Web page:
But the train ride to Bath was smooth and quiet, and the Bath train station was about one twentieth the size of Paddington. The air was fresh and breezy, and a flowing green river curled around the station. If I were more of a Jane Austen fan, I probably would have freaked out. But I just took a deep breath and hoped things would be better and mellower from here on out.
They mostly have been. We checked into the Austen Guest House, which is a proper B&B, not a glorified (if cutely glorified) dorm like the Merlyn. We’re staying in a room with yellow walls and floral curtains and a basket of digestive biscuits. The town is full of butter-colored stone buildings. And tourists. It’s sort of a relief to be in the Palm Springs of England (we saw like five bachelor or bachelorette parties today), where it doesn’t feel shameful to look like a tourist.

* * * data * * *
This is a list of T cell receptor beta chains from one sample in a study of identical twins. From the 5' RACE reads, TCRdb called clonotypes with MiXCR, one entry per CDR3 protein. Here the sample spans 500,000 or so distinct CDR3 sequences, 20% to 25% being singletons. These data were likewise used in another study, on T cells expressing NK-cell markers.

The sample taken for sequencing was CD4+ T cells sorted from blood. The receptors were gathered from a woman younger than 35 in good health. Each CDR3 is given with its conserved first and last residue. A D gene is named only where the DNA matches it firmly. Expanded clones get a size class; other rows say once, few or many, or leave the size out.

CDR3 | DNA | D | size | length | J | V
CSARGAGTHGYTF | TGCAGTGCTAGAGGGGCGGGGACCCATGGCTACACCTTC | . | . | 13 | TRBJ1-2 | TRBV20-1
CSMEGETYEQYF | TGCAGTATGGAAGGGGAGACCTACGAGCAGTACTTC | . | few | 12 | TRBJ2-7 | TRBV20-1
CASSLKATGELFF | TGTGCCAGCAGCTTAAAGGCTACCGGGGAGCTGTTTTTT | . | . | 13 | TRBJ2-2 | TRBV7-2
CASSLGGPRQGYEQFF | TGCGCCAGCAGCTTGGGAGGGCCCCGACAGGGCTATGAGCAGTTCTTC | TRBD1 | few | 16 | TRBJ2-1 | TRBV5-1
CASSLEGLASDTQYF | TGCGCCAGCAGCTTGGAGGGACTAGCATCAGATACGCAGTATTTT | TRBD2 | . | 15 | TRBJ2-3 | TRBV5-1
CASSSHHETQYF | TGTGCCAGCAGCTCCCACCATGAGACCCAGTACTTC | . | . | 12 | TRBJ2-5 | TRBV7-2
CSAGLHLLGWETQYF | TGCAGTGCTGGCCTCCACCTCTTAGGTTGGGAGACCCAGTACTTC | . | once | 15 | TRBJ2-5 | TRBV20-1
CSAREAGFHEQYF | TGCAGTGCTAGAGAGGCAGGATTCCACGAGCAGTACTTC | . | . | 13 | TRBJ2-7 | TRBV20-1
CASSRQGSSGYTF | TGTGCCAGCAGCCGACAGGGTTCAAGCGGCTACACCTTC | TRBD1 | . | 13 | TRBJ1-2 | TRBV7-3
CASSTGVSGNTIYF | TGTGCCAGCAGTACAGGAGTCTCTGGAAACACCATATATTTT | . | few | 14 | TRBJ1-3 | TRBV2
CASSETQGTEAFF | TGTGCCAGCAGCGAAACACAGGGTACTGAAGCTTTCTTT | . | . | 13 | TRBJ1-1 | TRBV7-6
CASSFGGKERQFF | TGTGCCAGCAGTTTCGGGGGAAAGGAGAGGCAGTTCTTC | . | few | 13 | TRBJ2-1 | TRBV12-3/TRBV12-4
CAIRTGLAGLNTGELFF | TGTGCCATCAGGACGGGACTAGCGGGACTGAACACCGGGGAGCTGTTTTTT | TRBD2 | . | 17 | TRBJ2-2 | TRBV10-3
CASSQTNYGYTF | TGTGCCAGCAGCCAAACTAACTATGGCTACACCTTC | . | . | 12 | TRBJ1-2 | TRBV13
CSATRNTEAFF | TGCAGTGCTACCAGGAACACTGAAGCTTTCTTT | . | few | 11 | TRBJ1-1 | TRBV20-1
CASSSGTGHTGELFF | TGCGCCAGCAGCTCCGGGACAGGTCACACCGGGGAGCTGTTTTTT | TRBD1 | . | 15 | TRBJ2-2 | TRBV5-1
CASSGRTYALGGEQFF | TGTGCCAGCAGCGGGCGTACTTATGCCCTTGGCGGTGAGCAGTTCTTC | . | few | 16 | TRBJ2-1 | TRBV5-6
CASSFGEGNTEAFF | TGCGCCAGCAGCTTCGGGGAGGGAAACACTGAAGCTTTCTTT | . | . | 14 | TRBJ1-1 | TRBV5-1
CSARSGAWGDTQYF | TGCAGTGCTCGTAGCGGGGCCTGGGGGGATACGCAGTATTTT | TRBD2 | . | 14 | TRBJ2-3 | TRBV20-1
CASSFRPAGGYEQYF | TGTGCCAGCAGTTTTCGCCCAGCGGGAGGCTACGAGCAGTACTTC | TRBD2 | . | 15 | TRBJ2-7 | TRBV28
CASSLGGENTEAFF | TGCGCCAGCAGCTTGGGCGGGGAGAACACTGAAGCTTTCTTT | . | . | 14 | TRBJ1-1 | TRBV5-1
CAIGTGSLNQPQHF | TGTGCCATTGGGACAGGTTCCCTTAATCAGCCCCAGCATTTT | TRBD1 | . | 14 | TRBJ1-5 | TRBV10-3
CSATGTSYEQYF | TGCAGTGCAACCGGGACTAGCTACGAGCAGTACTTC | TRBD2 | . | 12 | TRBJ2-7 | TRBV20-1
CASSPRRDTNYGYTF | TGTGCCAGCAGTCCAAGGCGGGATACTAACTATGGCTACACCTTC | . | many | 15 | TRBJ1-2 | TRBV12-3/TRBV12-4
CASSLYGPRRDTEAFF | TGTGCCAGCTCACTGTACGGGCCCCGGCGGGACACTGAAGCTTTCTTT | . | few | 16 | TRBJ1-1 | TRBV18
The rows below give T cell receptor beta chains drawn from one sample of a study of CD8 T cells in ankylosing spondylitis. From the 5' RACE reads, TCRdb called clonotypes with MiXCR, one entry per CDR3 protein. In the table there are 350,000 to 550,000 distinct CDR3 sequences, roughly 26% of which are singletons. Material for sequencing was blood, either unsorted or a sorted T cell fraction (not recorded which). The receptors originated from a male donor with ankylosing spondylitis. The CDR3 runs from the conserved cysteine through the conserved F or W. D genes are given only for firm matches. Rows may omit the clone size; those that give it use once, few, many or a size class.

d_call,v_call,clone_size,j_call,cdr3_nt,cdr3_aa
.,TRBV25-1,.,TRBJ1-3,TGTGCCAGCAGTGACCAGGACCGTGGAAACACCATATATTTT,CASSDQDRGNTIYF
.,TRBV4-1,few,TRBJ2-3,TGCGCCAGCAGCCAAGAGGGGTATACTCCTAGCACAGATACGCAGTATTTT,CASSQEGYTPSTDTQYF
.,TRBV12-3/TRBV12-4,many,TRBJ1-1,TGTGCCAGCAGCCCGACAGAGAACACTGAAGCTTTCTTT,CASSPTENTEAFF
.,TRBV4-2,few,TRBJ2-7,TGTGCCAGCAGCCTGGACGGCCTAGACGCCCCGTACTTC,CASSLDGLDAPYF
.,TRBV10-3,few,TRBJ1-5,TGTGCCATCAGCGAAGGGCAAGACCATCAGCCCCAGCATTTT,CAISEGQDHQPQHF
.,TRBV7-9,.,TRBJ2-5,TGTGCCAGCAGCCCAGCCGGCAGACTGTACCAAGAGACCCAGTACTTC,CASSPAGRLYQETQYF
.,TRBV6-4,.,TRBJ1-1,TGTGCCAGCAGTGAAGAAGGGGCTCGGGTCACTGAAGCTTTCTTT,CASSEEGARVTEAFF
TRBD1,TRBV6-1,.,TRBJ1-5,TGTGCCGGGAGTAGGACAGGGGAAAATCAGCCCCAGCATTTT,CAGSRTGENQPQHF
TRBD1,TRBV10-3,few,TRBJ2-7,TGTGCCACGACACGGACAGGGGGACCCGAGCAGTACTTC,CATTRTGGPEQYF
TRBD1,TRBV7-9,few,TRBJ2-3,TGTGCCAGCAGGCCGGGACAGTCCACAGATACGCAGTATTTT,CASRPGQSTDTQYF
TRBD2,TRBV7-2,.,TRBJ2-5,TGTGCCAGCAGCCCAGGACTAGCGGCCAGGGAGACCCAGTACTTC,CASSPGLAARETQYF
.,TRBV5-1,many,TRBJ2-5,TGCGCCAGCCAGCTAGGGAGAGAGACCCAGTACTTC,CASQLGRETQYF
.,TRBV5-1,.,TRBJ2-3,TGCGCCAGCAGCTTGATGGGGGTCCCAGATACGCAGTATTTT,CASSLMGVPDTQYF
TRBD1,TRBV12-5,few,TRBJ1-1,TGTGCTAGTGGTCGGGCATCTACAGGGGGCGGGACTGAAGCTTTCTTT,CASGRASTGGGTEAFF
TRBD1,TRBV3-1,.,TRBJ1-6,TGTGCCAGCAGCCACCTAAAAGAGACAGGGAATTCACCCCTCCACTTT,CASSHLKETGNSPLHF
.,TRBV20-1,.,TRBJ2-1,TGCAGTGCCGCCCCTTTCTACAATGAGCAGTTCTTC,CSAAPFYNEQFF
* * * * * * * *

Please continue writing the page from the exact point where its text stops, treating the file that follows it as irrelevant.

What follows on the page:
We visited Bath Abbey, where a sort of priest/tour guide led us in the Lord’s Prayer, then suggested we visit the museum behind the abbey. Then dinner at the Pump Room, where you could drink healing spa water for fifty pence and peek at the king’s bath, an incomprehensively old stone structure with green-blue water and all sorts of cubbyholes carved into the stone.
Cathy, AK and I caught Bizarre Bath, a walking tour/comedy-and-magic show. It was better than it sounds, if a little random. A stuffed bunny did an impressive disappearing and reappearing act.